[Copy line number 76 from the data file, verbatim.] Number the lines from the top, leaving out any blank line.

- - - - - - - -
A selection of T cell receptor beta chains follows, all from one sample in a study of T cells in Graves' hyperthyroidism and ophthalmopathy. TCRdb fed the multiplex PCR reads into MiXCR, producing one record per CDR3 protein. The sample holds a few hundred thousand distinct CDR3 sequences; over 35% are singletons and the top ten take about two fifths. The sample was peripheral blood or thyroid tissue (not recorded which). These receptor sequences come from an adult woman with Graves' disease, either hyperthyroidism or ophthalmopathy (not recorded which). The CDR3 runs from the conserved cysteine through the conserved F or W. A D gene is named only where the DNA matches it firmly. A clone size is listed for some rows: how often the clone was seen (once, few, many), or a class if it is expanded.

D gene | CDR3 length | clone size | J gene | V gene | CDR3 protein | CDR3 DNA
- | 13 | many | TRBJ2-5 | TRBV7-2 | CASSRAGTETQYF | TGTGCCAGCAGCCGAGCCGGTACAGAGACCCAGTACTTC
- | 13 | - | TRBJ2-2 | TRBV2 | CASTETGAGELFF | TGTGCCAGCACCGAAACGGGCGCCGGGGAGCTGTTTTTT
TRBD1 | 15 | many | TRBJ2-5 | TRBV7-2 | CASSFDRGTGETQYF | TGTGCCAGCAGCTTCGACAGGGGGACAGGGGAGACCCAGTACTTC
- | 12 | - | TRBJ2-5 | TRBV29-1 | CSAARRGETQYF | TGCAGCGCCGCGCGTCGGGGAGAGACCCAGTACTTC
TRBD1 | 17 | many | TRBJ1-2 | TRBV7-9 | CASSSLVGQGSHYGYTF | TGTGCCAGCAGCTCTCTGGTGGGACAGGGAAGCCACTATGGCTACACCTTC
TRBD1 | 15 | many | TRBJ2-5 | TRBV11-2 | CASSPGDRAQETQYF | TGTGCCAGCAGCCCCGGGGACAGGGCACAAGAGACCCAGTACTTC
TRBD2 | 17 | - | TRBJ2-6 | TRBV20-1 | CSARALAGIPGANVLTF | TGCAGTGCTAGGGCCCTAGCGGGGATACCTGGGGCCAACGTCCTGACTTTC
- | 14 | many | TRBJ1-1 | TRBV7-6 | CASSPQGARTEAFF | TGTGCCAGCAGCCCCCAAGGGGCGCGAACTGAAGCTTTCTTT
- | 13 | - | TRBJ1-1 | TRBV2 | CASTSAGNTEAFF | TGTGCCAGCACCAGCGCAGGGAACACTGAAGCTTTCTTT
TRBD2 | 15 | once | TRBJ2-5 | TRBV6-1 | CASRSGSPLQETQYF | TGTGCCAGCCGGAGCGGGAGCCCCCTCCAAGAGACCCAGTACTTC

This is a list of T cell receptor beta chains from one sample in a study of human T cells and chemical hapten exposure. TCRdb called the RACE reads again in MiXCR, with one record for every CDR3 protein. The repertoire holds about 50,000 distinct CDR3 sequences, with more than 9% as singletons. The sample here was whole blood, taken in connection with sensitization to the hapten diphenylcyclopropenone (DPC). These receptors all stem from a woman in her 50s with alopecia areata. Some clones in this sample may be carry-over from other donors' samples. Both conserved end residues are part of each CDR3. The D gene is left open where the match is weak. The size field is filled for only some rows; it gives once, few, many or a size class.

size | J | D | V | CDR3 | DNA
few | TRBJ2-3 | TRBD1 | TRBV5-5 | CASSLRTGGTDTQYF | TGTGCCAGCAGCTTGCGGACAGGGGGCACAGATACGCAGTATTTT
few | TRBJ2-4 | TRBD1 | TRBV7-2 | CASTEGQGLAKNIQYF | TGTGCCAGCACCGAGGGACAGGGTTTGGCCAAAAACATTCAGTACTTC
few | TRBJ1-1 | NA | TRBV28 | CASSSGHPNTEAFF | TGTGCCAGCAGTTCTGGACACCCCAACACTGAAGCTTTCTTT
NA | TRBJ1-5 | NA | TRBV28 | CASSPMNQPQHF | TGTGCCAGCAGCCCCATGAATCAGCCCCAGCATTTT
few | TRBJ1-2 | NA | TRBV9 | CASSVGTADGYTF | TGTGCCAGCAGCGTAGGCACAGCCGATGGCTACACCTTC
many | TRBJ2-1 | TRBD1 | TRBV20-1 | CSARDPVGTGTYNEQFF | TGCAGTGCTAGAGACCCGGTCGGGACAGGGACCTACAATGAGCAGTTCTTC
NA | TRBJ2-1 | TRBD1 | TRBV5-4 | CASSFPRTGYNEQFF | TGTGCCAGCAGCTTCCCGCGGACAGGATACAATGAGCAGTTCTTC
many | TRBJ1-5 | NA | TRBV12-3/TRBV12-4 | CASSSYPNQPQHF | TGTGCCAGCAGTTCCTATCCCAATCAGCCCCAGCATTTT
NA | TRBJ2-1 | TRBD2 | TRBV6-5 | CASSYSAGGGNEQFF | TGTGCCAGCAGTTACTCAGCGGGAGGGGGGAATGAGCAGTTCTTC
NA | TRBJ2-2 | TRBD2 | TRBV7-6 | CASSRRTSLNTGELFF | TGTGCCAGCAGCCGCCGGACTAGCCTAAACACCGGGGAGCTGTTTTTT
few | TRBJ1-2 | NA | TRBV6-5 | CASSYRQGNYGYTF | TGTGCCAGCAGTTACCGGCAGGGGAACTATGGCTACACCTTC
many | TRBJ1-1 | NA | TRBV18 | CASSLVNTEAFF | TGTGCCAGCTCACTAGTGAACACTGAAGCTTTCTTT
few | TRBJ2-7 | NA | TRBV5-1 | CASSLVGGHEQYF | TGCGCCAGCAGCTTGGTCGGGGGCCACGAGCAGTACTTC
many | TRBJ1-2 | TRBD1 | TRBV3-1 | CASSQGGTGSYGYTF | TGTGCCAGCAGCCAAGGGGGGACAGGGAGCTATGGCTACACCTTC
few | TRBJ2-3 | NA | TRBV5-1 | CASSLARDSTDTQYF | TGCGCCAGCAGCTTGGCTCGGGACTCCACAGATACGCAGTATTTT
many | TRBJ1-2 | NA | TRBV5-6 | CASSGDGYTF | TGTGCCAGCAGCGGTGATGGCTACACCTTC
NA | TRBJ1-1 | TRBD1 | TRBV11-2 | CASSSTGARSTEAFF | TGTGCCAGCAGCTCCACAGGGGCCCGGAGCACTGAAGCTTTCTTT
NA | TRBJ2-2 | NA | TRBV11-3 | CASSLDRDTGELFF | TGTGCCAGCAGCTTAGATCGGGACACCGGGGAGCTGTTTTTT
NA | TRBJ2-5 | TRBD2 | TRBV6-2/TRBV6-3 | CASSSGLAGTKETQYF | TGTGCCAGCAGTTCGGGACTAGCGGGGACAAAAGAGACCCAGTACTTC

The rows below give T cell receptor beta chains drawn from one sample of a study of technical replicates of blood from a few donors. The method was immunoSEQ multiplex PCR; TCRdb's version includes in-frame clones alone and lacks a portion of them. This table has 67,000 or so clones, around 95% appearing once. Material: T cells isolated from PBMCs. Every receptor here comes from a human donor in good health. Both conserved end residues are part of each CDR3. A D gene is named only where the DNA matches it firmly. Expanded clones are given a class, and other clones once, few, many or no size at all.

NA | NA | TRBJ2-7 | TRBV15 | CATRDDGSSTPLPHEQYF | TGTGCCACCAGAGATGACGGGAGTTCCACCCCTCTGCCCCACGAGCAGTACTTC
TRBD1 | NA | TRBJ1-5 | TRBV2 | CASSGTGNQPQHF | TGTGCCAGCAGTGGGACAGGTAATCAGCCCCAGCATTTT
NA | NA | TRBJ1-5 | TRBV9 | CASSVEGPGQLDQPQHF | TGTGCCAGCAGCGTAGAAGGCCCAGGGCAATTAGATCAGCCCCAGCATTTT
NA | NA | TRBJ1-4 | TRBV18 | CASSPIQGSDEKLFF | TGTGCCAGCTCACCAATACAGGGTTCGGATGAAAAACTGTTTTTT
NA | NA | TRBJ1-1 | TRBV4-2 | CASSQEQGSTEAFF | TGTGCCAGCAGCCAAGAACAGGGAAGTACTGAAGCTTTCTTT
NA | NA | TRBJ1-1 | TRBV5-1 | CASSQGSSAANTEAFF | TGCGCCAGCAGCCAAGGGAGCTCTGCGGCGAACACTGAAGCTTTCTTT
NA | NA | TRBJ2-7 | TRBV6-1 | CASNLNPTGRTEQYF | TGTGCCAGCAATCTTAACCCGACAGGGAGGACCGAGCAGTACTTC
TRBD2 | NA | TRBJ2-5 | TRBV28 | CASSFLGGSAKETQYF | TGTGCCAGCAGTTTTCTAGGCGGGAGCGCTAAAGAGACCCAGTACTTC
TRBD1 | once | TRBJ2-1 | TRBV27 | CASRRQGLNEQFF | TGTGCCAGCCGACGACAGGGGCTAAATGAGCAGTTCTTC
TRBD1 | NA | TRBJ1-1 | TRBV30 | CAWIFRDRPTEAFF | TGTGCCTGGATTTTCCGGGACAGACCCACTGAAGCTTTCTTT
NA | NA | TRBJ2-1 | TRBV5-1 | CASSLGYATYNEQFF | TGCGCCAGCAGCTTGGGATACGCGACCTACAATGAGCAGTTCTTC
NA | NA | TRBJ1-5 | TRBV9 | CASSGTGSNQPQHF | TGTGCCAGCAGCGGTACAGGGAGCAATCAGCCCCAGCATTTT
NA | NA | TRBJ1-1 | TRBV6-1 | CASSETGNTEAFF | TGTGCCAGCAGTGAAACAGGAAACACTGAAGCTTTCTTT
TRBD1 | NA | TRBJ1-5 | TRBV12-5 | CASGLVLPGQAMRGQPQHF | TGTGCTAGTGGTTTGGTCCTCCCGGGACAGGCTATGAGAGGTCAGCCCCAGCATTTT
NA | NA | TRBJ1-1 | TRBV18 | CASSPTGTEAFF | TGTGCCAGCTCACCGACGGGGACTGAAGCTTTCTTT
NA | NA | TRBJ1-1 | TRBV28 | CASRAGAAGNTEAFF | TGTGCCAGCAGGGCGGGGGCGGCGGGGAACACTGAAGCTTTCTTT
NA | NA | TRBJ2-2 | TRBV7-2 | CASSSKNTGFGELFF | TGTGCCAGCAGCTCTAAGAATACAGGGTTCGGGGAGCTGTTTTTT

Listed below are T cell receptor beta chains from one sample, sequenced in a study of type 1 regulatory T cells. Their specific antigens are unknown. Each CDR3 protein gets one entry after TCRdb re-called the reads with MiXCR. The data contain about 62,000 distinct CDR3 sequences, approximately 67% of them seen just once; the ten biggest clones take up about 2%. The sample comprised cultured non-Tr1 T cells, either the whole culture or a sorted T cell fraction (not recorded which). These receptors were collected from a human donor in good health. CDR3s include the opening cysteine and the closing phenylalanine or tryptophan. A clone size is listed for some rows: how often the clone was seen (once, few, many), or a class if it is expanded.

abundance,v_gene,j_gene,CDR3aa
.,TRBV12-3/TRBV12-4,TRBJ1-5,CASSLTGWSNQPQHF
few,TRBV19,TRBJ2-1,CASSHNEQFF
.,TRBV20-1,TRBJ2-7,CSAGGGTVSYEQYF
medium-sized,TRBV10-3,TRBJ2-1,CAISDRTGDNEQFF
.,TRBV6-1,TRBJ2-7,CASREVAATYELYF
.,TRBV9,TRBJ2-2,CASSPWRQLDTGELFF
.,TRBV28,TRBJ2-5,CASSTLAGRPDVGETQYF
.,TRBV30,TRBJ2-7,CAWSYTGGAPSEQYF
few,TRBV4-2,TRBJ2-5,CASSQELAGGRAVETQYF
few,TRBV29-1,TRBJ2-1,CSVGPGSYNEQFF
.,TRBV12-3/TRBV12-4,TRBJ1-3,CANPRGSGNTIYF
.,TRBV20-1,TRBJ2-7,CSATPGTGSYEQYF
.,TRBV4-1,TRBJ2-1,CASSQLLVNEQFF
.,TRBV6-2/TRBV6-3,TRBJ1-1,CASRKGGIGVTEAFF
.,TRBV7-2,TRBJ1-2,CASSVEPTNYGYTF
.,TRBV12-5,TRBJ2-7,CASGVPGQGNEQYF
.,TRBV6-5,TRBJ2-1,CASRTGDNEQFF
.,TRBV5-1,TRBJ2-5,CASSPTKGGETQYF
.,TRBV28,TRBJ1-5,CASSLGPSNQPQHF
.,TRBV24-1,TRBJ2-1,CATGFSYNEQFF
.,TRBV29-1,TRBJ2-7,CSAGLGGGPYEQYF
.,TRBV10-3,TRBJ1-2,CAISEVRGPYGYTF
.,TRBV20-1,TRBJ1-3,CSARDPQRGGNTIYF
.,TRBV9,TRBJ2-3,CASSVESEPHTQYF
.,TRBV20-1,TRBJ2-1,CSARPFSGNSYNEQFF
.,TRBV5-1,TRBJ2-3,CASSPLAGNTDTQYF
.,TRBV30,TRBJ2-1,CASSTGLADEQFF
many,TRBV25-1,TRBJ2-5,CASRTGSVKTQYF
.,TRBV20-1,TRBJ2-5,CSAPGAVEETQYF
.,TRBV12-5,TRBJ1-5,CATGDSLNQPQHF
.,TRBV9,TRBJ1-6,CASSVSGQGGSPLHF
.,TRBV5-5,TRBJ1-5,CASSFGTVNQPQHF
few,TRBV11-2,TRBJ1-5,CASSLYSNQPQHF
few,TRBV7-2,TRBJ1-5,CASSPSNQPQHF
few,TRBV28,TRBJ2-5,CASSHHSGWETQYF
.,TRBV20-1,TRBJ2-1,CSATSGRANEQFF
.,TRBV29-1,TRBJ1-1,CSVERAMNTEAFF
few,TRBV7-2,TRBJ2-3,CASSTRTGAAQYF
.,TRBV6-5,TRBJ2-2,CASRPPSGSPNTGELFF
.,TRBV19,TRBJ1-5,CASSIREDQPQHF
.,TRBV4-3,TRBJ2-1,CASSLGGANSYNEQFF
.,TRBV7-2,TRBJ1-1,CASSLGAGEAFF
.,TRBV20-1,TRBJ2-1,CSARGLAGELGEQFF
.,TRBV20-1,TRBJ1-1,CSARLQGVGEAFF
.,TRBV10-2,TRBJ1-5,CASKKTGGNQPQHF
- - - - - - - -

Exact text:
.,TRBV20-1,TRBJ1-3,CSARDPQRGGNTIYF